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Minor edits to "Getting a Git Repository" section. (06a in source)

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1 parent b354cd8 commit 0f20ba946e92fefe26e45f96faaae45ba414f0ab @charlieok charlieok committed Aug 17, 2008
Showing with 21 additions and 20 deletions.
  1. +21 −20 text/06a_Getting_A_Repo/1_Getting_a_Git_Repo.markdown
@@ -1,40 +1,41 @@
## Getting a Git Repository ##
-So now that we're all setup, we need a Git repository. We can do this one of
+So now that we're all set up, we need a Git repository. We can do this one of
two ways - we can *clone* one that already exists, or we can *initialize* one
-either from existing files that aren't in source control yet, or just create
-a new project.
+either from existing files that aren't in source control yet, or from an empty
+directory.
### Cloning a Repository ###
-In order to get a copy of a project, you will need to know the projects Git
-URL - the location of the repository. Git can operate over many different
-protocols, so it may begin with ssh://, http(s):// or git://, or just a username,
-in which case it will assume ssh. Some repositories have more than one way to
-clone it. For example, the source code to Git itself can be cloned either through
-the git:// protocol:
+In order to get a copy of a project, you will need to know the project's Git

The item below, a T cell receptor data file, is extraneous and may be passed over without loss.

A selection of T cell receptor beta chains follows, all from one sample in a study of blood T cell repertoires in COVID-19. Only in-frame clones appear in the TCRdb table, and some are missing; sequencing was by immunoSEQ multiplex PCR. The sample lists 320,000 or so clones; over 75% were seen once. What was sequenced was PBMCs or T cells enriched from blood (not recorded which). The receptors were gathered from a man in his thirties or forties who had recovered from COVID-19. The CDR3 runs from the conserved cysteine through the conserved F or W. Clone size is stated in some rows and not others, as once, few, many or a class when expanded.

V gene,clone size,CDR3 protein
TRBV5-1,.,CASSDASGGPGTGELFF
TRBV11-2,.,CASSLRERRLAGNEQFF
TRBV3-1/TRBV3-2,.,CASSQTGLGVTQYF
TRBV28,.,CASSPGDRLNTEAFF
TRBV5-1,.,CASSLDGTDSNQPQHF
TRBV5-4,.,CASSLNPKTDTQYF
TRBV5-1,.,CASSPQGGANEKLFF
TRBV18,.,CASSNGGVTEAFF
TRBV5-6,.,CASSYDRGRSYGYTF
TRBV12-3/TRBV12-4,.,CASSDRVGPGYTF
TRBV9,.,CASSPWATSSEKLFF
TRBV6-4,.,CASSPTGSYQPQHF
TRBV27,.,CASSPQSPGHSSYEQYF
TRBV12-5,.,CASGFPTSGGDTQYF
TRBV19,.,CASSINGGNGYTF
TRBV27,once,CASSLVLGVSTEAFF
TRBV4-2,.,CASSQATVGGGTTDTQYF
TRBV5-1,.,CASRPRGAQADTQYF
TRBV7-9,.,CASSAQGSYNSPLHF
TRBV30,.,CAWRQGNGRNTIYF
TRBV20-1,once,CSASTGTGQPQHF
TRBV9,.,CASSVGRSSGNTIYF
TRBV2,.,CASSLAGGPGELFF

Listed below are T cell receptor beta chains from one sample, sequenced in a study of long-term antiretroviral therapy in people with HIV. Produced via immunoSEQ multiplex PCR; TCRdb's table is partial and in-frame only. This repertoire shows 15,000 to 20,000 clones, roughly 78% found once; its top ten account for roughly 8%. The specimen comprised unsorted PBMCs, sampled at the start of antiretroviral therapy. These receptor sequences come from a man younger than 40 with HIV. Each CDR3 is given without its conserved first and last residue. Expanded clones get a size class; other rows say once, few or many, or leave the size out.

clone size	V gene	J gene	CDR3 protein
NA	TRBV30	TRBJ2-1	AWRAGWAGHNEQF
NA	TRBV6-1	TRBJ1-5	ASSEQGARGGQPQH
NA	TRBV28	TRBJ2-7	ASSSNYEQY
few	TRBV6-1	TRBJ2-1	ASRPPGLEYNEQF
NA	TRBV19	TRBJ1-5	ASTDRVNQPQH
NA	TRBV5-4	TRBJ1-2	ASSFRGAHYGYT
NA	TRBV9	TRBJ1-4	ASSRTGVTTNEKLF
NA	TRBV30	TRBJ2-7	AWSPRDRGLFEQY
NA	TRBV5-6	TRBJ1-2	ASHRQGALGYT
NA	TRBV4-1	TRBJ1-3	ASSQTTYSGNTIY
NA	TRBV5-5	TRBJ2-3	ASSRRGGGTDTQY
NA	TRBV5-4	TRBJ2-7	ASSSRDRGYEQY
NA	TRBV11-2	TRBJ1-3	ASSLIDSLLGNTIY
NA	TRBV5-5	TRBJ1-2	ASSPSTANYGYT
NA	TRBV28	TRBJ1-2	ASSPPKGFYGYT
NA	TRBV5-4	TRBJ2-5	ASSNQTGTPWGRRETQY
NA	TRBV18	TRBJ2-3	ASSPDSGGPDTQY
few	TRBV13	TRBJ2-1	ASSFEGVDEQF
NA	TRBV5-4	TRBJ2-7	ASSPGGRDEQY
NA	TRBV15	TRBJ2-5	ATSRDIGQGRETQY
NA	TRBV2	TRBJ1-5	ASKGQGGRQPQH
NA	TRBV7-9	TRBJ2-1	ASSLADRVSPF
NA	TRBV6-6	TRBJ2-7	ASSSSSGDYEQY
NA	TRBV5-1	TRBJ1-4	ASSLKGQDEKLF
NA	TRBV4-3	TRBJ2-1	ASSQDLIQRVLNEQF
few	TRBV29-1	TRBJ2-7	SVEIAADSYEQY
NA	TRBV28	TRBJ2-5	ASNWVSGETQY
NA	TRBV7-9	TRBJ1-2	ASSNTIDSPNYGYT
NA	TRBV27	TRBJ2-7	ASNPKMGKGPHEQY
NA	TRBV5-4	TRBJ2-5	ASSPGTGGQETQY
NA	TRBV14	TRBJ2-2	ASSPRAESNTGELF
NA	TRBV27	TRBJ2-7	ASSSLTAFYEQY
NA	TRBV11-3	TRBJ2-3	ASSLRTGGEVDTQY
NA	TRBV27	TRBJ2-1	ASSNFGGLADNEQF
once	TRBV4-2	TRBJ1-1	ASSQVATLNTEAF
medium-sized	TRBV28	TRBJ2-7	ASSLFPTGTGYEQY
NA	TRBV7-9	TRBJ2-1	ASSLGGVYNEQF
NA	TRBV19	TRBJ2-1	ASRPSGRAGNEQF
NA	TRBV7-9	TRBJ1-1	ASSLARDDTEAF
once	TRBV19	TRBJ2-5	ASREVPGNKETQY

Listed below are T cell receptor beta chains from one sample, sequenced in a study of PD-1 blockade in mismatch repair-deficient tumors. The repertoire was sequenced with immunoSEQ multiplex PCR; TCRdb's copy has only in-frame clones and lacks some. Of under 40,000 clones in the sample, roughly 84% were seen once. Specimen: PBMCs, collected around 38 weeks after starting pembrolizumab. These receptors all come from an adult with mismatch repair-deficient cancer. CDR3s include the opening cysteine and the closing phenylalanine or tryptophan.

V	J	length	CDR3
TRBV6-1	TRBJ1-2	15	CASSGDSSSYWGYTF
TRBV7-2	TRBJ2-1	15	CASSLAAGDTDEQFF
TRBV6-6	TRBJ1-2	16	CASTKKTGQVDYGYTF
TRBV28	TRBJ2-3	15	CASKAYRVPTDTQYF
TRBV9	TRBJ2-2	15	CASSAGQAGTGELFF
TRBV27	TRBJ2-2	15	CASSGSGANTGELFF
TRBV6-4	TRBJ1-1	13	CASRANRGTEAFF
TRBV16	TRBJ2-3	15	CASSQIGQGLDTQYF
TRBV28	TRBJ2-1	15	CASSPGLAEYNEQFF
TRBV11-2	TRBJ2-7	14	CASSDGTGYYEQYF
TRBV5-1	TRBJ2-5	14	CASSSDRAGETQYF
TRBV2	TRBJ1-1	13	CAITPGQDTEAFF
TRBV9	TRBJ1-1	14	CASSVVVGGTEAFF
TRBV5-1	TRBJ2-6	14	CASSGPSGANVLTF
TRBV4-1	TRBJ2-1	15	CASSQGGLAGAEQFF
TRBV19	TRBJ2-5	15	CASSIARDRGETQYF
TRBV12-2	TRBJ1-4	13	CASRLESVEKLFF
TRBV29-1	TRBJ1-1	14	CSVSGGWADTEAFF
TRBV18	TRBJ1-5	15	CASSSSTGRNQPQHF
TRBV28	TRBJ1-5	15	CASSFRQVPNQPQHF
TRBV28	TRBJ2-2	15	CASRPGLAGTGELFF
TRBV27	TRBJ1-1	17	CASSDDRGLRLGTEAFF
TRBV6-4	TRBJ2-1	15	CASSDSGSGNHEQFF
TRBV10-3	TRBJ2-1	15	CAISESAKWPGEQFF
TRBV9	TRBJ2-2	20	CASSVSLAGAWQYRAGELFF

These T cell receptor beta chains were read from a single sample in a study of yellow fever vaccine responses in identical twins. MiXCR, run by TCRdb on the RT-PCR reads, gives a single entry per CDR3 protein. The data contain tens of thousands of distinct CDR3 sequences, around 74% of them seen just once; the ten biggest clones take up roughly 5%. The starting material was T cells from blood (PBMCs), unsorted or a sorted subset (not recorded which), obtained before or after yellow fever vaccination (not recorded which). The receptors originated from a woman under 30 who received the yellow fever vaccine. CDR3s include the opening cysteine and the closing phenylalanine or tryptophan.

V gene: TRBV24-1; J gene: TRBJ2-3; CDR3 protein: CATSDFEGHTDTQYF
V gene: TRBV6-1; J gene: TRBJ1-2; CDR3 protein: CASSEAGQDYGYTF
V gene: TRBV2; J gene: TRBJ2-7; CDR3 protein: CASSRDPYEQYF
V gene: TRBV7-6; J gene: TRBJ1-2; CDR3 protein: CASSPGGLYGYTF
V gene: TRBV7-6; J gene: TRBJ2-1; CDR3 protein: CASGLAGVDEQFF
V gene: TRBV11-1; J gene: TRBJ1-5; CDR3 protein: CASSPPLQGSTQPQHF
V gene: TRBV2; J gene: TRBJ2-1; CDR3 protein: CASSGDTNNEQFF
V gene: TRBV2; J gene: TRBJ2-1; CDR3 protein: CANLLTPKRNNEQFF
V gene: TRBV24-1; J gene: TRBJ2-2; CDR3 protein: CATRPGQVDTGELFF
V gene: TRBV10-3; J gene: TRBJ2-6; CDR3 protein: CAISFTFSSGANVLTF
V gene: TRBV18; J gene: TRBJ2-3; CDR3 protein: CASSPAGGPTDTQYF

+URL - the location of the repository. Git can operate over many different
+protocols, so it may begin with ssh://, http(s)://, git://, or just a username
+(in which case git will assume ssh). Some repositories may be accessed over
+more than one protocol. For example, the source code to Git itself can be
+cloned either over the git:// protocol:
git clone git://git.kernel.org/pub/scm/git/git.git
or over http:
git clone http://www.kernel.org/pub/scm/git/git.git
-The git:// protocol is faster and more efficient, but sometimes it is necessary
-to use the simpler http based one behind corporate firewalls or what have you.
-In either case you should then have a new directory named 'git' that contains
-all the Git source code and history - it is basically a complete copy of what
-was on the server.
+The git:// protocol is faster and more efficient, but sometimes it is
+necessary to use http when behind corporate firewalls or what have you. In
+either case you should then have a new directory named 'git' that contains all
+the Git source code and history - it is basically a complete copy of what was
+on the server.
-By default, Git will name the new directory it has checked
-out your cloned code into after whatever comes directly before the '.git' in
-the name of the cloned project. (ie. *git clone http://git.kernel.org/linux/kernel/git/torvalds/linux-2.6.git* will
-result in a new directory named 'linux-2.6')
+By default, Git will name the new directory it has checked out your cloned
+code into after whatever comes directly before the '.git' in the path of the
+cloned project. (ie. *git clone
+http://git.kernel.org/linux/kernel/git/torvalds/linux-2.6.git* will result in
+a new directory named 'linux-2.6')
### Initializing a New Repository ###
-Assume you have a tarball project.tar.gz with your initial work. You
-can place it under git revision control as follows.
+Assume you have a tarball named project.tar.gz with your initial work. You can
+place it under git revision control as follows.
$ tar xzf project.tar.gz
$ cd project

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